Posted in Bullets over Broadway, Cinderella, Mamma Mia, news from the rialto, Phantom, Susan Stroman, Thursday is matinee day, Woody Allen

Broadway Melodies

Broadway welcomes the Thursday matinee! At last.

When I was last in London a gazillion years ago, I was thrilled to have the chance to go to a Thursday matinee, as well as the usual Wednesday, Saturday and Sunday ones. One more outing in a week full of theater adventures. I always thought it was a great idea to spread out the matinees so binge goers, and out- of-towners eager to see whatever was on on the Great White Way could do more with their week in New York.

Three shows now offering you the Thursday option are “Rodgers + Hammerstein’s Cinderella,” ”Mamma Mia!” and “The Phantom of the Opera.” ”Matilda the Musical” (reviewed with the current cast in these pages recently) may give the idea a try this summer.

“Cinderella” now features the enormously likeable Fran Drescher as the wicked stepmother. The infectious gaiety that is “Mamma Mia,” which is also playing Vegas as it happens, has recently moved to the Broadhurst Theatre on W44th Street. “The Phantom of the Opera” is celebrating more than 25 years at The Majestic.

“Phantom,” “Mamma Mia!,” “Rock Of Ages,” and “Chicago” have long also had Monday night curtains, another great way to extend the Broadway week.

Charlotte D’Amboise as Roxie Hart with Ryan Worsing and
Michael Cusumano in a production of “Chicago.” Photo by Jeremy Daniel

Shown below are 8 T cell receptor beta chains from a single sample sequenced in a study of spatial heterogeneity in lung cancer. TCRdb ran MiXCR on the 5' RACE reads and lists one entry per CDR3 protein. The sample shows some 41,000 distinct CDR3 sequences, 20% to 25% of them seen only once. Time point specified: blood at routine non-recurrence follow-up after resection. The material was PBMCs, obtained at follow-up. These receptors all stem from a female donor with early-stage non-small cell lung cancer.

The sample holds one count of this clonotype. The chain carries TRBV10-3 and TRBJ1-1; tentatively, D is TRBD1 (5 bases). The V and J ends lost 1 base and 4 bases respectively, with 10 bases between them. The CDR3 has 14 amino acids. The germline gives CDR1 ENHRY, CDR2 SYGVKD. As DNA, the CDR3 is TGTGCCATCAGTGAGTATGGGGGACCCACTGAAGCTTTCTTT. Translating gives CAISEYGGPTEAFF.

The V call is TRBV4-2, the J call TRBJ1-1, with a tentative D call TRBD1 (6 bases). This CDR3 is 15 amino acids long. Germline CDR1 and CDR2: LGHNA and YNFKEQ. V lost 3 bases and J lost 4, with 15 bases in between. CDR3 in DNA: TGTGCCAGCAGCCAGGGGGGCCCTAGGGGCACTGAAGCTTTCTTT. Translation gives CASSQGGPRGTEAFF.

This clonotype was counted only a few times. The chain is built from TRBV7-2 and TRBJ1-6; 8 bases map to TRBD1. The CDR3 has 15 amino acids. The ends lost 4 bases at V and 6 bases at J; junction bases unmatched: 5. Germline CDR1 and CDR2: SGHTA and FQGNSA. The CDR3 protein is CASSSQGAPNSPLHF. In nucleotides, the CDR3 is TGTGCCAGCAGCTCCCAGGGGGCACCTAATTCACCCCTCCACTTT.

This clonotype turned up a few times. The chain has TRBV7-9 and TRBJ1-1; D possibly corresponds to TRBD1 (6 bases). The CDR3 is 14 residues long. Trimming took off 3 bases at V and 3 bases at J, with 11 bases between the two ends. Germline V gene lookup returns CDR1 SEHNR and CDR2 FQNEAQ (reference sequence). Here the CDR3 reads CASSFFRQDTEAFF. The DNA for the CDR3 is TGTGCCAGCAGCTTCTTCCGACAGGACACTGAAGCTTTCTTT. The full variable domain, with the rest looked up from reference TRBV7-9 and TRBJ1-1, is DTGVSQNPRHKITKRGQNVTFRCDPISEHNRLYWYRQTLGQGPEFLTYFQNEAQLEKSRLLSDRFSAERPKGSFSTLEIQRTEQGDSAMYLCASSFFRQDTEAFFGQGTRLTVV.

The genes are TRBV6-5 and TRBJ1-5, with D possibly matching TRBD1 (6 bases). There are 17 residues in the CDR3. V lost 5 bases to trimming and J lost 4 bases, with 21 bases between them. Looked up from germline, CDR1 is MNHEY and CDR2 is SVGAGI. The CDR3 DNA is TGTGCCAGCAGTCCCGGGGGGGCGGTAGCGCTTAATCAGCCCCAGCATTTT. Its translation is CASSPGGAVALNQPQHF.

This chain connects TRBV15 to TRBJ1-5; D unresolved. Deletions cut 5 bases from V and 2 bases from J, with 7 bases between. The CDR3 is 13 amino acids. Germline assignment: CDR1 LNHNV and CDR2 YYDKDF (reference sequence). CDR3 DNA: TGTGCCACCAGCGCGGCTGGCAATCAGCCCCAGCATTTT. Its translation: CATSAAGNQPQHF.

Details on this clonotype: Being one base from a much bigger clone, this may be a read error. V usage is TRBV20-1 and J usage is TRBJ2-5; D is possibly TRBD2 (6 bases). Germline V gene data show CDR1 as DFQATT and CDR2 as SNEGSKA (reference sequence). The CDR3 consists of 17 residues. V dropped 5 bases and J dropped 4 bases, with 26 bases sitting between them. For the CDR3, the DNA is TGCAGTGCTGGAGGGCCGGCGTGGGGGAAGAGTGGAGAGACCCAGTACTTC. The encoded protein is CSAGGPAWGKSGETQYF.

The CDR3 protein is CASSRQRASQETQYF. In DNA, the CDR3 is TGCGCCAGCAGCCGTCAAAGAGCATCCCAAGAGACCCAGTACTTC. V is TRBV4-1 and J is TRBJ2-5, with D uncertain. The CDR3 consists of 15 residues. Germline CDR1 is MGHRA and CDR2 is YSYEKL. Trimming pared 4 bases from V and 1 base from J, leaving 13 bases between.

This show does not have a Thursday matinee, or a Monday night, so you’ll have to stick to one of the more traditional days to see “Bullets Over Broadway” which, by the way hits the bull’s eye.

“Bullets…,” based on the Woody Allen film from 1995, and written by Mr. Allen and Douglas McGrath (who also penned “Beautiful…”) starts off with a bang– in case you’re worried that you are in the wrong theater, a machine gun sprays the play’s title on the inside curtain– and doesn’t let up ’til the final curtain drops. The musical’s style rings in a little like “The Producers,” which Susan Stroman also famously directed and choreographed. Stroman’s signature dancing in unconventional locales has a tap chorus hoofing fiercely on top of the train headed for out-of-town tryouts.

In an impressive cast, Nick Cordero is a revelation as the soulful thug Cheech. Marin Mazzie gives her all as an egocentric star on the wane. This is a Tony-worthy performance.